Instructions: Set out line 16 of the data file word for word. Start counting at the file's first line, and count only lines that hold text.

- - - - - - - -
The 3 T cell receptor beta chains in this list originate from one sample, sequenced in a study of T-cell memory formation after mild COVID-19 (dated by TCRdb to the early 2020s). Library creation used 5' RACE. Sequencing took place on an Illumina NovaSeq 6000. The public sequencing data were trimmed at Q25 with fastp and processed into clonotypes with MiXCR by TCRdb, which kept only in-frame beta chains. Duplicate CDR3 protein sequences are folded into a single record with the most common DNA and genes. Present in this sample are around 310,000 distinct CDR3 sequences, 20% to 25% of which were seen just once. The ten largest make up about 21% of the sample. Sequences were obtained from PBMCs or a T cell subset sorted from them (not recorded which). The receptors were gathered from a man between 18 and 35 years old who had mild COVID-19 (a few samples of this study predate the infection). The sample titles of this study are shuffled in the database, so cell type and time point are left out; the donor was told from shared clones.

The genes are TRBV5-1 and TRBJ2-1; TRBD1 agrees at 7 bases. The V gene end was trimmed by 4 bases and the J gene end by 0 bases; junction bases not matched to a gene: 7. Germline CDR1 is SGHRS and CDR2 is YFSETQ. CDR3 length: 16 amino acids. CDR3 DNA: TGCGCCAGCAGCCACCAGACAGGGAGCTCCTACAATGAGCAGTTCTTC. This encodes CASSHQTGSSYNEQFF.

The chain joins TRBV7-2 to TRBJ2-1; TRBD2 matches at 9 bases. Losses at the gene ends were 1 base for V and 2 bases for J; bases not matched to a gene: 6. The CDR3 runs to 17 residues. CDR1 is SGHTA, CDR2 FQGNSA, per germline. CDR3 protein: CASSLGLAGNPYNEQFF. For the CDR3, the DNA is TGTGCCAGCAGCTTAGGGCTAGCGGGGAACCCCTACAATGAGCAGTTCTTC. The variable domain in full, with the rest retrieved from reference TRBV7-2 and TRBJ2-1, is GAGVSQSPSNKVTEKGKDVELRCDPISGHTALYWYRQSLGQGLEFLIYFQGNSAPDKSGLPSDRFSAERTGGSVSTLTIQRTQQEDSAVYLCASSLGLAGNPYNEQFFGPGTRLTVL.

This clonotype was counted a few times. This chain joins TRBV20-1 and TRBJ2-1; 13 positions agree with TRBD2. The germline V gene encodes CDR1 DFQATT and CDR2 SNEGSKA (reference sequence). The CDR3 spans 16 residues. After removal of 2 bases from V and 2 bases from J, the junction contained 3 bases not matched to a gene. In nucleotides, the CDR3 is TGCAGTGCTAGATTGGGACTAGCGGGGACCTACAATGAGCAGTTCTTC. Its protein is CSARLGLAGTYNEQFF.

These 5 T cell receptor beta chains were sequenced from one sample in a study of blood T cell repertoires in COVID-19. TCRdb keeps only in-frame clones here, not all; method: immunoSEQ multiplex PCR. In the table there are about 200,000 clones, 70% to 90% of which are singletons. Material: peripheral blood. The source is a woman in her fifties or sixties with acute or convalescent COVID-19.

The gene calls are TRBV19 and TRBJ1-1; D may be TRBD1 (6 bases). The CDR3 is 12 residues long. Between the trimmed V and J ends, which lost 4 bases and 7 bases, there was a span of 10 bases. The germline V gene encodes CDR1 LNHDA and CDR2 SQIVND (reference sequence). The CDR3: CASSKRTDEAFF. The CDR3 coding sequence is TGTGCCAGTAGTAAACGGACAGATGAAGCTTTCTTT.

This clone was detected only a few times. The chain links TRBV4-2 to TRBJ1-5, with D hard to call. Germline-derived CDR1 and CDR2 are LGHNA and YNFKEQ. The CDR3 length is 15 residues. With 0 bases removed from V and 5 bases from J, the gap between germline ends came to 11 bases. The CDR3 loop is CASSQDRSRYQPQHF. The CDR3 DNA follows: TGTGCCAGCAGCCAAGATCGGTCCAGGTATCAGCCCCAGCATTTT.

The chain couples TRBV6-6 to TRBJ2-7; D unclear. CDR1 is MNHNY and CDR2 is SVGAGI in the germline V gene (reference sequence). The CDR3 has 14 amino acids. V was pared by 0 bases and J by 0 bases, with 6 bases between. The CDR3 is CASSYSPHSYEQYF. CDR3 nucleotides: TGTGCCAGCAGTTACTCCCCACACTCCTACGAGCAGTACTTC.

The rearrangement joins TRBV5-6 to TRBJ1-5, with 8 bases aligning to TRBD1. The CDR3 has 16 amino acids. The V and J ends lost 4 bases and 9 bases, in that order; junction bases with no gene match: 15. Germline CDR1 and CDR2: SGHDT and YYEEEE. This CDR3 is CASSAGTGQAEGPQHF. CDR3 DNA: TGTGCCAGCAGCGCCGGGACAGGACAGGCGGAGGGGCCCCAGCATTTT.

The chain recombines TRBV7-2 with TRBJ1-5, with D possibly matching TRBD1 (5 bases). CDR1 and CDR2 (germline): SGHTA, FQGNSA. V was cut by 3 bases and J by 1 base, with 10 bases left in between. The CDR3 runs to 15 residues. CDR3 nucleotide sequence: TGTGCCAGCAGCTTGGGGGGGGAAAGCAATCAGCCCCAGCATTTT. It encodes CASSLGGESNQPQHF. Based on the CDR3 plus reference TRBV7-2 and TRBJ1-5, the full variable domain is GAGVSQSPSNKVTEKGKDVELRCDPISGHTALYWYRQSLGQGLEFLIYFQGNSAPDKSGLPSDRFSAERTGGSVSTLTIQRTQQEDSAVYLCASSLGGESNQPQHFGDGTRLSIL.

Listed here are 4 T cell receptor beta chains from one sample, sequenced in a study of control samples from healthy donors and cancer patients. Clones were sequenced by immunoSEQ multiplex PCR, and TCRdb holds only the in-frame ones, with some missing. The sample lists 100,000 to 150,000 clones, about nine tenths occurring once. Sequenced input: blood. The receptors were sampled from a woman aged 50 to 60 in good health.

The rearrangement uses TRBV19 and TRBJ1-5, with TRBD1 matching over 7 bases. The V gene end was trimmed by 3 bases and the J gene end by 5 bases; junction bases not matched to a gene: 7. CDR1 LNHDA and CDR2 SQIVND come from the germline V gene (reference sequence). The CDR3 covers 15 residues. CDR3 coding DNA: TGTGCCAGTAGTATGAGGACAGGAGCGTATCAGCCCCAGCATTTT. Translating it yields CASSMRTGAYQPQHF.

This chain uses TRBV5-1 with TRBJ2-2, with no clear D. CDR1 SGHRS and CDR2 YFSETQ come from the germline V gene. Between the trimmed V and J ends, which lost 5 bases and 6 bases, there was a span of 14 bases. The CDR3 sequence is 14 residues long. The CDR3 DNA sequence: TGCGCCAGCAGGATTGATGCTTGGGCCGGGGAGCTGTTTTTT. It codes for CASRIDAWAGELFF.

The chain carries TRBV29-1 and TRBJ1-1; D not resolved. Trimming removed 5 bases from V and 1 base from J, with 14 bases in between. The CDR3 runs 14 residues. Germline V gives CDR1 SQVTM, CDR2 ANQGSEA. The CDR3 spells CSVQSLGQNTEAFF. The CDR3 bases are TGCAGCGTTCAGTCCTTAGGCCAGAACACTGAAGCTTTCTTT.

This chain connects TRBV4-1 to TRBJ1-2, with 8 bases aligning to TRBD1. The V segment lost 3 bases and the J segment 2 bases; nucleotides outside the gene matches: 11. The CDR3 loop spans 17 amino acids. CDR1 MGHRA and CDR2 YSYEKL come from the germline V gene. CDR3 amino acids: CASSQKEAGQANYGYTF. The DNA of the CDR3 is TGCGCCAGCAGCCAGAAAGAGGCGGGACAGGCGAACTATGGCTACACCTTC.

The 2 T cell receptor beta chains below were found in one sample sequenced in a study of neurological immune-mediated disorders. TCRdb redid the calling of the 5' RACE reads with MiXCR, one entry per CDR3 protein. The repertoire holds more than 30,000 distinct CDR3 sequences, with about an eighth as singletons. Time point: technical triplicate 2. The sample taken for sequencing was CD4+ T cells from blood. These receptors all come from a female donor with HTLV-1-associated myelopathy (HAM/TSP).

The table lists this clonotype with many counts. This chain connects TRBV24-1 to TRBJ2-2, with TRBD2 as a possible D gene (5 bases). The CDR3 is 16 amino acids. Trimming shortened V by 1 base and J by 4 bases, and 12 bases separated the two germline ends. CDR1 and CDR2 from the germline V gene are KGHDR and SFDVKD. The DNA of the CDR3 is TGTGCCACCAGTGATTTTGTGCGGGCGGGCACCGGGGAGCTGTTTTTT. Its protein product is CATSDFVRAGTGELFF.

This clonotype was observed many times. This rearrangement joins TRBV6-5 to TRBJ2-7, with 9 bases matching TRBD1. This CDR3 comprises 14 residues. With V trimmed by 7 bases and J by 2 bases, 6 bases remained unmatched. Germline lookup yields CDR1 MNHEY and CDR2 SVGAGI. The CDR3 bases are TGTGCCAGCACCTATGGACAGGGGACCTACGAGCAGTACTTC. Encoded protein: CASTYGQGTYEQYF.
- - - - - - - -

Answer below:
The 2 T cell receptor beta chains below were found in one sample sequenced in a study of neurological immune-mediated disorders. TCRdb redid the calling of the 5' RACE reads with MiXCR, one entry per CDR3 protein. The repertoire holds more than 30,000 distinct CDR3 sequences, with about an eighth as singletons. Time point: technical triplicate 2. The sample taken for sequencing was CD4+ T cells from blood. These receptors all come from a female donor with HTLV-1-associated myelopathy (HAM/TSP).